ELKHART — Students from an alternative school finished a service learning project this week to benefit special needs students.
On Wednesday, students from the Merit Learning Center saw their project in place at LoveWay Inc. in Middlebury, where they installed a new sensory trail.
Merit, the alternative high school that services Elkhart County, reached out to Loveway, a therapeutic equestrian center while looking for service learning projects, according to LoveWay Executive Director Eric Pianowski.
“There’s plenty of work to be done out here,” he said. “The sensory trail has to be refreshed every couple of years and this was a good time to do it.”
LoveWay services special needs children with a variety of disabilities, ranging from autism to Down syndrome or cerebral palsy, according to a release from the group.
The sensory trail is used to engage LoveWay students while they are on horseback rides, Pianowski said.
According to Merit instructor Suzanne Juday, students were unsure of what to make of the task at first but soon embraced the creative project.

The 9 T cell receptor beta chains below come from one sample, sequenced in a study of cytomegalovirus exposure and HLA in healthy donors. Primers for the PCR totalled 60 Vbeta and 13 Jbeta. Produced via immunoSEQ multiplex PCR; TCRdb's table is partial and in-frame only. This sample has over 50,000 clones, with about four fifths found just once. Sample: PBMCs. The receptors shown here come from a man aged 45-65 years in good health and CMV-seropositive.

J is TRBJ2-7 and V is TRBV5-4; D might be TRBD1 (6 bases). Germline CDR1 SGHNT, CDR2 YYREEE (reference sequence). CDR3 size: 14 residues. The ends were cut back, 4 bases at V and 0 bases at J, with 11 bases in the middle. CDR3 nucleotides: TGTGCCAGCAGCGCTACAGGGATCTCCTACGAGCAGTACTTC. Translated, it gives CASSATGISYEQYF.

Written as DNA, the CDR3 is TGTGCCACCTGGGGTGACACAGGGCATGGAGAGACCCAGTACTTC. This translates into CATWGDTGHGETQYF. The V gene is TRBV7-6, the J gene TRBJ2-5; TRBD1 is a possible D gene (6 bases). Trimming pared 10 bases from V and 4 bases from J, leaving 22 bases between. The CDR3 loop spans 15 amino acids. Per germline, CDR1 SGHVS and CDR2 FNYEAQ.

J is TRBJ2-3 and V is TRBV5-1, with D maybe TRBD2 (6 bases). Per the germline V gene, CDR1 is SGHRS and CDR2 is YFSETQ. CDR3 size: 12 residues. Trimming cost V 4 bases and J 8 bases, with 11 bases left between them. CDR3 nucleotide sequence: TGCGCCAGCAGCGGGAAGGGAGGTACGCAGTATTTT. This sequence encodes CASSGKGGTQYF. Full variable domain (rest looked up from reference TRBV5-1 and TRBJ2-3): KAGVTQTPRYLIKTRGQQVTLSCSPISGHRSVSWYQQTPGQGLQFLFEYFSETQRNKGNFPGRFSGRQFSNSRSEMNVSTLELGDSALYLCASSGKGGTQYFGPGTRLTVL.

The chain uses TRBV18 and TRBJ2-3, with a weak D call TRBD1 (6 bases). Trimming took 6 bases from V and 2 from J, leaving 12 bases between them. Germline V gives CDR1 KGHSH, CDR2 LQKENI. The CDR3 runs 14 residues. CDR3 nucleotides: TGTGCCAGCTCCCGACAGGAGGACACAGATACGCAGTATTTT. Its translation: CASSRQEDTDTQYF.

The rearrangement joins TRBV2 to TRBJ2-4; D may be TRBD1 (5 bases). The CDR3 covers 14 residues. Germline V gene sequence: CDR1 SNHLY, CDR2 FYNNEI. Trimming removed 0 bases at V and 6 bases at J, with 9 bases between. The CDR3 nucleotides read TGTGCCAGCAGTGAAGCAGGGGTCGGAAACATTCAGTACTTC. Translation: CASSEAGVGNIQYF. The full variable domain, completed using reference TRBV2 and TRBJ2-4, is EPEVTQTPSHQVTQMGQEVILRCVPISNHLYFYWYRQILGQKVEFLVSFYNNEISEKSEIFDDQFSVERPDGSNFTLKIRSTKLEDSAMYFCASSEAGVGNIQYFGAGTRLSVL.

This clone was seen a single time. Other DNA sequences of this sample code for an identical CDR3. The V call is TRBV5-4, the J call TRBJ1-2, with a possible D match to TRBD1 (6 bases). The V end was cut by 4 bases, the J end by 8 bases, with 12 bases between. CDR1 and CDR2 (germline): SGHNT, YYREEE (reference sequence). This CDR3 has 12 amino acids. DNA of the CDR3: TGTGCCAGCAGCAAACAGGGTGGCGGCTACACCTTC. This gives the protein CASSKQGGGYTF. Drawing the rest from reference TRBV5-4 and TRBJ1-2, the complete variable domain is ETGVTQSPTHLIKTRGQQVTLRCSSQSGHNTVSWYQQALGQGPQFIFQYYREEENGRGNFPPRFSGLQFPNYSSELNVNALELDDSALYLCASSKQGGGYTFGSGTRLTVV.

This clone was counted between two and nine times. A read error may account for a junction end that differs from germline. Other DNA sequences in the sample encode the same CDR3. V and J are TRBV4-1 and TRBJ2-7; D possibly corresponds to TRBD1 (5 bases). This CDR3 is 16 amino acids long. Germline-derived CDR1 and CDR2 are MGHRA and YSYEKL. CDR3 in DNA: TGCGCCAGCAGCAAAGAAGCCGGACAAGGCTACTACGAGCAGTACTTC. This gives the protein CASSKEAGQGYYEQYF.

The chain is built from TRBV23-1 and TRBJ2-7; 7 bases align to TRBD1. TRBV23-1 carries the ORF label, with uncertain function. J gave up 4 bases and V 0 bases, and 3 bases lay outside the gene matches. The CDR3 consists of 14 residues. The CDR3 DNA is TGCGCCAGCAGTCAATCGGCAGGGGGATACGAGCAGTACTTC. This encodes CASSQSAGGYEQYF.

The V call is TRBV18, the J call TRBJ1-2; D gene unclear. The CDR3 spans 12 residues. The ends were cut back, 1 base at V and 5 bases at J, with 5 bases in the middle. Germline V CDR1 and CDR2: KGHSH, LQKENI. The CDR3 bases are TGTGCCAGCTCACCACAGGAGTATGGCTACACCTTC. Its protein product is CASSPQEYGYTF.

“Their whole process of breaking down creative barriers and getting past that, that created the trail,” she said. “They seemed very engaged yesterday and they could see the end process and the end goal.”
Juday said the students used all recycled and upcycled items to complete the trail. The students began working on the trail over the winter and installed it on Tuesday.
Juday said that water bottles, metal objects and wood items to make things on the trail such as wind chimes, butterflies and signs.
Merit junior Cyrus Clark said that it felt good to help out the children that use the horse therapy.
“It’s really good for them, it gives them something to see, it’s what they need,” he said. “It makes me feel good, it makes me feel like I’m a success at something.”
The result is something that both Merit students and LoveWay can be proud of.
“I had no idea it was going to be this diverse and grand, the colors, the fact that they used recycled materials, the fact that all the kids chipped in,” Pianowski said. “I never imagined them pulling all this off.”